Matthew Simmonds, an art historian and architectural stone carver based in Copenhagen, is known as the creator of exceptionally beautiful miniature spaces hewn from stone – a number of which have been previously featured on ArchDaily. Drawing on the formal language and philosophy of architecture, his work "explores themes of positive and negative form, the significance of light and darkness and the relationship between nature and human endeavour." Here he shares four recent projects: Ringrone (Faxe Limestone, 2016, 61cm tall), Corona (Faxe Limestone, 2016, 30cm tall), Ararat: Study II (Faxe Limestone, 2016, 20cm tall), and Tetraconch (Limestone, 2015, 31cm tall).
It is always a challenge to visualise how a piece will look before starting, particularly as I am working with natural boulders in which the sculpture is defined by the interaction between the worked surfaces and the natural form of the rock.
How do you select the spaces that you will carve?
Most of the spaces I carve in my sculptures are not actual existing buildings. The exceptions are the elevations of real buildings in my “Elevation” series. When deciding which architectural style to be influenced by, a certain type of stone may suggest a certain style. For example, marble is suited to Classical Greek or Roman, limestone to Romanesque or Gothic.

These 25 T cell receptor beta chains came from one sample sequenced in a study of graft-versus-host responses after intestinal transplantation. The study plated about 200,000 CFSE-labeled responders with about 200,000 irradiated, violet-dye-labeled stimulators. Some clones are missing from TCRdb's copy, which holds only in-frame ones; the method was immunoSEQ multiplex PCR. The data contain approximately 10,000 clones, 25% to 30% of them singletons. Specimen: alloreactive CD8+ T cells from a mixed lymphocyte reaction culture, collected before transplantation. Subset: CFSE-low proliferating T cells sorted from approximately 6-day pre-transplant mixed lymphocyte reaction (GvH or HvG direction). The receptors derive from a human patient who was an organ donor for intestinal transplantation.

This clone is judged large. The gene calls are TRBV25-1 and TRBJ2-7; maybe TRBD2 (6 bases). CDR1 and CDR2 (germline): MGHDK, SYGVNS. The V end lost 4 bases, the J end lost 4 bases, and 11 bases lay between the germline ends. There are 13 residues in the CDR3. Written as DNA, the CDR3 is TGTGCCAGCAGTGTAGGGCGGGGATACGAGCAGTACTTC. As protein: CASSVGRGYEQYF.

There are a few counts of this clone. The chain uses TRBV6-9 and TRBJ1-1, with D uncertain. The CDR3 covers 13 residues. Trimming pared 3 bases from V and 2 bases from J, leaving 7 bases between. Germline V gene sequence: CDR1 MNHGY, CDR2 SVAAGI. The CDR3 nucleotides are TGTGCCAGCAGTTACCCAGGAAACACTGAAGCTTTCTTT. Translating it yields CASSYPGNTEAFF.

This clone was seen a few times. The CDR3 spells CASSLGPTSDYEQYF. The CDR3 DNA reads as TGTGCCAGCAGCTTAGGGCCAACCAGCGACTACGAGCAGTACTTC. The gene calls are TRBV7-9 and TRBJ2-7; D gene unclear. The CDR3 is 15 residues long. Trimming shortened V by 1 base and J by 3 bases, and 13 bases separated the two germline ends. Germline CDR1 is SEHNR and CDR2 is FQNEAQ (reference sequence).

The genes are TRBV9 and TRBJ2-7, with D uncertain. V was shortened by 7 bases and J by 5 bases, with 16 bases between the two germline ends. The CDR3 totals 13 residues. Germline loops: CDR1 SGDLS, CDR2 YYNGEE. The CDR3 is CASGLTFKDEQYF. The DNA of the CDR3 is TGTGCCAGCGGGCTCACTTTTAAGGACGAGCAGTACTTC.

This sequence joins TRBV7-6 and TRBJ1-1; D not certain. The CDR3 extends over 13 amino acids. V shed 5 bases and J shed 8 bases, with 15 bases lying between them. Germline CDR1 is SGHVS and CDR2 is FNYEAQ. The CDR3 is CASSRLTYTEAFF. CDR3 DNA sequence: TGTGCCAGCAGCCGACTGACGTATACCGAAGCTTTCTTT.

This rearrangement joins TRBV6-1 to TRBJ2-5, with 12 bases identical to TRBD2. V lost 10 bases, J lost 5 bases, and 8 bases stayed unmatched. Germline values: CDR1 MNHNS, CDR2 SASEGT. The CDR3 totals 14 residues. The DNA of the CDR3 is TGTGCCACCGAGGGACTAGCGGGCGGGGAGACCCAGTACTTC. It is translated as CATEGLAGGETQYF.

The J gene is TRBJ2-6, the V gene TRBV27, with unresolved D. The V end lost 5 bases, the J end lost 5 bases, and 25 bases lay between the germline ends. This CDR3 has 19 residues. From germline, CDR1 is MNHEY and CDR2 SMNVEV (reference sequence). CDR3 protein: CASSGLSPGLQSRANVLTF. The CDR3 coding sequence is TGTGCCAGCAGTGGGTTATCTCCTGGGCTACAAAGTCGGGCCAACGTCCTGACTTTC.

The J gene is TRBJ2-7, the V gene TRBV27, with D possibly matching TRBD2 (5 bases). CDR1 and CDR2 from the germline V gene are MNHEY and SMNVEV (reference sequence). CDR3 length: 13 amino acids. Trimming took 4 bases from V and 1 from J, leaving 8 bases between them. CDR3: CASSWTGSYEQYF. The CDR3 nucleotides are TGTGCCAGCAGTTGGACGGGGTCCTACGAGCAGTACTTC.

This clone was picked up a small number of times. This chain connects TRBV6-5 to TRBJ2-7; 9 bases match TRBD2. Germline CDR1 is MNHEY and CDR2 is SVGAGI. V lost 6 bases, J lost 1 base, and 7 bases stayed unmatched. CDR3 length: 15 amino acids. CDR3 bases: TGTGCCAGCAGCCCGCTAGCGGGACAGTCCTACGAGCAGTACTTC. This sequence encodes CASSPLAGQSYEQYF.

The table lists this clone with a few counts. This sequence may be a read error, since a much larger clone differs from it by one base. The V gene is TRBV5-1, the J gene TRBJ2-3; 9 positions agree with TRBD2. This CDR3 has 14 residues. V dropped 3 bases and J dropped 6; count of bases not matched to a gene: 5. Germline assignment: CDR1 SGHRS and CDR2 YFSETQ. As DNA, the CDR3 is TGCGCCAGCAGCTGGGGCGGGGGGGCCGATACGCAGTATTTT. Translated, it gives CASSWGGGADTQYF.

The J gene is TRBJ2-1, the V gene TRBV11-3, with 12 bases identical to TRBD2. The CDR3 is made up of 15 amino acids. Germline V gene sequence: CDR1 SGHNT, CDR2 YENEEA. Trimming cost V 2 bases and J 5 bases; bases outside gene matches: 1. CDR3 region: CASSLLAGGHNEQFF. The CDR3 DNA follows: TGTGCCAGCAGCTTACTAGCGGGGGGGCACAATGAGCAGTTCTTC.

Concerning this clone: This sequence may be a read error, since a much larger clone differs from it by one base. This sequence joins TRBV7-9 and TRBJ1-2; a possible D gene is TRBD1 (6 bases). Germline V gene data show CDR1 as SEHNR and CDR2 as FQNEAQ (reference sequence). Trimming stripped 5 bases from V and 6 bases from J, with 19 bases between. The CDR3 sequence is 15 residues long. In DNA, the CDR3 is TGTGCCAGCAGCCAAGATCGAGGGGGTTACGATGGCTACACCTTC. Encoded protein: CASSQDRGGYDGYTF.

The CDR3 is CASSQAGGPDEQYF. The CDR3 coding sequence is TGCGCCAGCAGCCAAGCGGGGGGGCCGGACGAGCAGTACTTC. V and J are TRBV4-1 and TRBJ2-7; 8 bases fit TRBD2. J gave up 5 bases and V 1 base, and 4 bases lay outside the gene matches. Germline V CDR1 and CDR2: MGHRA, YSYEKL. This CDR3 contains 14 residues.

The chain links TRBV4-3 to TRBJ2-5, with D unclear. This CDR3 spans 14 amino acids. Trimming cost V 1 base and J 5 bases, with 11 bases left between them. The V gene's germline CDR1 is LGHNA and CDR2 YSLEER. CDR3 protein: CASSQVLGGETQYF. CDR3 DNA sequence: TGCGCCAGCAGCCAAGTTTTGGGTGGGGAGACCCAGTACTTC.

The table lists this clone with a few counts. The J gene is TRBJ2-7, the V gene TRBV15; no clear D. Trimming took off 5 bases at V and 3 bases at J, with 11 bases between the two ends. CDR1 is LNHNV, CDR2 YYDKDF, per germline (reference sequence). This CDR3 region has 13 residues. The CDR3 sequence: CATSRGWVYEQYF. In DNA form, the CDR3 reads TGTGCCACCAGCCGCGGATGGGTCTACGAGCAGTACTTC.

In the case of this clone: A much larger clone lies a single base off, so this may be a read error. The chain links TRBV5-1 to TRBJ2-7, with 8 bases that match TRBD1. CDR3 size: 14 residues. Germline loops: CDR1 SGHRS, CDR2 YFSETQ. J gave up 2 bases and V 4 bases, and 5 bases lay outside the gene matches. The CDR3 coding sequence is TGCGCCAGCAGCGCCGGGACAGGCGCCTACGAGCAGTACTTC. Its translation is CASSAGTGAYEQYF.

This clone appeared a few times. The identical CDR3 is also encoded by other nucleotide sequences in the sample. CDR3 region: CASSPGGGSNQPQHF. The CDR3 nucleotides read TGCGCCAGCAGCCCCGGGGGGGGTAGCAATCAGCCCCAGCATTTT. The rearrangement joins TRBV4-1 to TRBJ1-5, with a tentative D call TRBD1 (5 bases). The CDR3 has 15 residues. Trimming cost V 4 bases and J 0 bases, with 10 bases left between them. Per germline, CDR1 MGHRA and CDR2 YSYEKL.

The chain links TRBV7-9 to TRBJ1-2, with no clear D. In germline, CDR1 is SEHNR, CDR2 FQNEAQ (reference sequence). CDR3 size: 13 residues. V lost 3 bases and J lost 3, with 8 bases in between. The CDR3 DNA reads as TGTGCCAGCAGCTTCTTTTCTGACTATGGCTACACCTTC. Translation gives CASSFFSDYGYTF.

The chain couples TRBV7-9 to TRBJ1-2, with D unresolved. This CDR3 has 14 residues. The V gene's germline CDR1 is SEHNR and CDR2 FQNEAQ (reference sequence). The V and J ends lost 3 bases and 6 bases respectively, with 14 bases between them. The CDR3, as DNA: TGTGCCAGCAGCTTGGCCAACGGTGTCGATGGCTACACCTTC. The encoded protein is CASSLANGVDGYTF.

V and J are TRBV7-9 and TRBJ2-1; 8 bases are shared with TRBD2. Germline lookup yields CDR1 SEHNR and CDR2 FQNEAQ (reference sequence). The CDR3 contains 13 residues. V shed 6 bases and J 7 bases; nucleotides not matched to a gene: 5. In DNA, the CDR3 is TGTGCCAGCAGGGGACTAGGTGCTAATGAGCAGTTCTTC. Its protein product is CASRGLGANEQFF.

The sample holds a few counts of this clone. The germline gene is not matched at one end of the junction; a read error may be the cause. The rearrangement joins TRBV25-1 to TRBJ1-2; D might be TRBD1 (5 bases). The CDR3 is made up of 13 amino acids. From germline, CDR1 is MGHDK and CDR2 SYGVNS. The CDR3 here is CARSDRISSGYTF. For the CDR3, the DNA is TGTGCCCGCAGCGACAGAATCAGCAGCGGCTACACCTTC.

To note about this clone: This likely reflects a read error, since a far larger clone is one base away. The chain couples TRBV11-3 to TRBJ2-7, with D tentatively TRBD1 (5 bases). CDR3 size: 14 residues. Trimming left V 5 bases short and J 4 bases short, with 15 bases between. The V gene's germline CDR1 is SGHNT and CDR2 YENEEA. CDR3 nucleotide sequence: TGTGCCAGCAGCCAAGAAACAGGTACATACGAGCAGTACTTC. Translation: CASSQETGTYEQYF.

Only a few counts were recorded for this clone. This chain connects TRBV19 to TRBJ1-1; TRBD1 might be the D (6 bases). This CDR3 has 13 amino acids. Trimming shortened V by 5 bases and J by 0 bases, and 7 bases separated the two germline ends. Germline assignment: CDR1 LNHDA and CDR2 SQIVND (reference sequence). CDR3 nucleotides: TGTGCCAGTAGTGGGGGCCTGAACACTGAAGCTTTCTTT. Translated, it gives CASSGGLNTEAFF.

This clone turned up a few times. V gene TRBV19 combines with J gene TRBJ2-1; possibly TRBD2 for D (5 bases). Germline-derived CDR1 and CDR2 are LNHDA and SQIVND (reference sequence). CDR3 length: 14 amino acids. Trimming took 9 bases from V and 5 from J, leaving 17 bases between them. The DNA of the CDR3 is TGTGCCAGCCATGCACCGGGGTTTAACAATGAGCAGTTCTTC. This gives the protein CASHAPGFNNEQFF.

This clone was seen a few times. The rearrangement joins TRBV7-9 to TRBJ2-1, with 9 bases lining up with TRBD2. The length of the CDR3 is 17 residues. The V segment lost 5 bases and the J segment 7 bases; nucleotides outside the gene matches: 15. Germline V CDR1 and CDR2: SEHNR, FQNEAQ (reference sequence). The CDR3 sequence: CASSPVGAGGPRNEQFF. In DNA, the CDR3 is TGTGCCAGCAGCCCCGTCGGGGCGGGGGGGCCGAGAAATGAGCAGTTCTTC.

Also, the form of a stone can influence the structural space I want to create, and this can suggest a particular type of historical building, as with Chapter House III. Generally though, at the beginning of the process I am thinking more about the volumes I want to create than the architectural detailing. After removing the first bulk of stone I can often see things more clearly and make a decision about how to proceed.
What are the biggest challenges that arise when completing these pieces?
Carving into small internal spaces is obviously very challenging, and has necessitated developing specialised techniques and carving tools. Also, carving internal spaces means that in a way I am working with space more than with solid stone. This can be confusing when it comes to the process of removing stone, and there is a high risk of making a mistake. It is always a challenge to visualise how a piece will look before starting, particularly as I am working with natural boulders in which the sculpture is defined by the interaction between the worked surfaces and the natural form of the rock.
About Matthew Simmonds
Simmonds graduated in the History of Art from the University of East Anglia in 1984, specialising in the art and architecture of the medieval period. After working for several years as an illustrator, he then studied architectural stone carving at Weymouth technical college. Having worked on the restoration of several major English national monuments, including Westminster Abbey and the cathedrals of Salisbury and Ely, he moved to Pietrasanta in 1997 where he learnt skills allowing him to specialise in fine classical ornament in marble. He gained his first recognition as a sculptor in 1999, after winning first prize at the second international sculpture symposium of Verona.
You can see more of Matthew Simmonds' work here.